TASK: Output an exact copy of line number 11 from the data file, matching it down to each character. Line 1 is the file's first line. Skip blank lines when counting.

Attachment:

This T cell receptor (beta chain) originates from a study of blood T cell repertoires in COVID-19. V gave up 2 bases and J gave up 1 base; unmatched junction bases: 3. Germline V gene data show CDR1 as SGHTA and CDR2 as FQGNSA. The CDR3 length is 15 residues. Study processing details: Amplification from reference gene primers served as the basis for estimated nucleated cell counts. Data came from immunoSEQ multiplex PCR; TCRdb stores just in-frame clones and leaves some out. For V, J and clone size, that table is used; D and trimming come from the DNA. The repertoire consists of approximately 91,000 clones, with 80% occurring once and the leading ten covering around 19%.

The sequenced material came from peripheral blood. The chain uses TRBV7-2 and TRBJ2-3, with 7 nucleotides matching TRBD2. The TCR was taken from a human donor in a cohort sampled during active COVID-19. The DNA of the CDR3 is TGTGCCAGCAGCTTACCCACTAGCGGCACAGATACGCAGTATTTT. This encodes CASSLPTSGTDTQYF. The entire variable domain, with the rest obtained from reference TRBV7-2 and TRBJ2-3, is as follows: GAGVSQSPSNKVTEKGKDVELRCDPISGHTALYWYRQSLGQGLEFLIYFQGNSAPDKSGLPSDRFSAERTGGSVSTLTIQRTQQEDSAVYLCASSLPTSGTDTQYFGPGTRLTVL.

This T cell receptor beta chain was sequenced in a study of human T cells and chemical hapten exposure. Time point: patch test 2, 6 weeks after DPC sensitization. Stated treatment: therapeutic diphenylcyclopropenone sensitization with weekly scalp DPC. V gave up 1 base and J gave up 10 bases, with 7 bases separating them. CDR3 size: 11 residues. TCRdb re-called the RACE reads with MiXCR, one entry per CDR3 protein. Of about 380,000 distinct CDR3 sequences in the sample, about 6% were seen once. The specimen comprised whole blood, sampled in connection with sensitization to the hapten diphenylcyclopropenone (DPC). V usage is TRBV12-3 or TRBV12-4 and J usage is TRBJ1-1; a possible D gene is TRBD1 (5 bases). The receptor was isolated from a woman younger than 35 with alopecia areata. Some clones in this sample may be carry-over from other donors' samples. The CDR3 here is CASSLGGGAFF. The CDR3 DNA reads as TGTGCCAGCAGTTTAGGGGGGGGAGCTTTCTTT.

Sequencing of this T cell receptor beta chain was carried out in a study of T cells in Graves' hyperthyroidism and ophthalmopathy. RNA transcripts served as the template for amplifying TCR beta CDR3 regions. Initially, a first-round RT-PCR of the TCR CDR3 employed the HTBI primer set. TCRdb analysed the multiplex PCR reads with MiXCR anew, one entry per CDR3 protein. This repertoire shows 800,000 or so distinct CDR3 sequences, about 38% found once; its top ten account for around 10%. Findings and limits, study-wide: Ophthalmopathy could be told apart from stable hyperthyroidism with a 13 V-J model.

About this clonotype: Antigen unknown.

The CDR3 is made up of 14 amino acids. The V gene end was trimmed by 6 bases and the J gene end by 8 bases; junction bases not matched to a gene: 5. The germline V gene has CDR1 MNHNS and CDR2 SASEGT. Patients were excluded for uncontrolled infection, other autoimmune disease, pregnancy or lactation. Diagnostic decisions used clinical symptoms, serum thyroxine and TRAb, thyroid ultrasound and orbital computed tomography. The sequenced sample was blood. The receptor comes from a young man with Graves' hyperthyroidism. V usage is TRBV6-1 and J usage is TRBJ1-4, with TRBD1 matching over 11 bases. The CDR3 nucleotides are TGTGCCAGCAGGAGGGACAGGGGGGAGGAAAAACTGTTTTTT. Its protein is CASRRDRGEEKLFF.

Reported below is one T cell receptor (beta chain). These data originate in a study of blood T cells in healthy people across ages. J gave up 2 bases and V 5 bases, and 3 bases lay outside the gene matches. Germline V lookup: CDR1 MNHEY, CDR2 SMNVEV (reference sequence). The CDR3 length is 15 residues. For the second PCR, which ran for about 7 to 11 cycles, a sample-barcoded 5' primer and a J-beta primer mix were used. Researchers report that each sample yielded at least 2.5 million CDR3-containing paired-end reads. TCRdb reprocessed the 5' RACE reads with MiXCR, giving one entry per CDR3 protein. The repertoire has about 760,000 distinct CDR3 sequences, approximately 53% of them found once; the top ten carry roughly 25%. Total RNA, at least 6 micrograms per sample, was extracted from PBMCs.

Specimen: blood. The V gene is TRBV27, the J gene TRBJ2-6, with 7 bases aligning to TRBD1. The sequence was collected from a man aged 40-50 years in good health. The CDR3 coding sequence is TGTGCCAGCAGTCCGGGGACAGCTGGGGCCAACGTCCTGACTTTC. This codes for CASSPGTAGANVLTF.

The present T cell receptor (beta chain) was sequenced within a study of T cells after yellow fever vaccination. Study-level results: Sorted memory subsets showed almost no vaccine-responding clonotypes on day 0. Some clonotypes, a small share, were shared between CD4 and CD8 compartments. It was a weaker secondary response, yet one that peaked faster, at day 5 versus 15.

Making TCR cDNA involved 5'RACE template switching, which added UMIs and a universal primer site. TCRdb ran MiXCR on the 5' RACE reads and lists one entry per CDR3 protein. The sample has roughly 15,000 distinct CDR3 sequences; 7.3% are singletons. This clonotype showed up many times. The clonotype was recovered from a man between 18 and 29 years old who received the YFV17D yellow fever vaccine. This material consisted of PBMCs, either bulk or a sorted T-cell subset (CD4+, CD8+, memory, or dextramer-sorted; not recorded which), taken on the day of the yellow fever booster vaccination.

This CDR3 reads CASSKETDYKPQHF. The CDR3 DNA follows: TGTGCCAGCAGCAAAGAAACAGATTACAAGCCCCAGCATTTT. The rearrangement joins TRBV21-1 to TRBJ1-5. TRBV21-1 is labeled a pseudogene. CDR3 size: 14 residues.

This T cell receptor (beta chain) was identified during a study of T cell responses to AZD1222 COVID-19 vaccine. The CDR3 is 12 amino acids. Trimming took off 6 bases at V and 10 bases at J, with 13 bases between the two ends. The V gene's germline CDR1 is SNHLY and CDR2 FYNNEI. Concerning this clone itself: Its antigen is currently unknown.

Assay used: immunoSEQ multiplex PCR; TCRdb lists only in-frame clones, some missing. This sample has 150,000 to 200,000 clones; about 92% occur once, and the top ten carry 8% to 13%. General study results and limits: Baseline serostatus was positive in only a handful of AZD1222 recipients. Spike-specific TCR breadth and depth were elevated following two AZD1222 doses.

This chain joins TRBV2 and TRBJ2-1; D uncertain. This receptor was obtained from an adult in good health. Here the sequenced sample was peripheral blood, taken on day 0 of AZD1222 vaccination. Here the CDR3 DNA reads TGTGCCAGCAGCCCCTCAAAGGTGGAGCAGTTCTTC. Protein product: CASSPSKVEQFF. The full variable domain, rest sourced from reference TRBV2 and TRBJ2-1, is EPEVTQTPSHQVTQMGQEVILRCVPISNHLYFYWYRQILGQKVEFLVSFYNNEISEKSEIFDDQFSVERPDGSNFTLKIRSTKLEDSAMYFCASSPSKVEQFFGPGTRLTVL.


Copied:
This CDR3 reads CASSKETDYKPQHF. The CDR3 DNA follows: TGTGCCAGCAGCAAAGAAACAGATTACAAGCCCCAGCATTTT. The rearrangement joins TRBV21-1 to TRBJ1-5. TRBV21-1 is labeled a pseudogene. CDR3 size: 14 residues.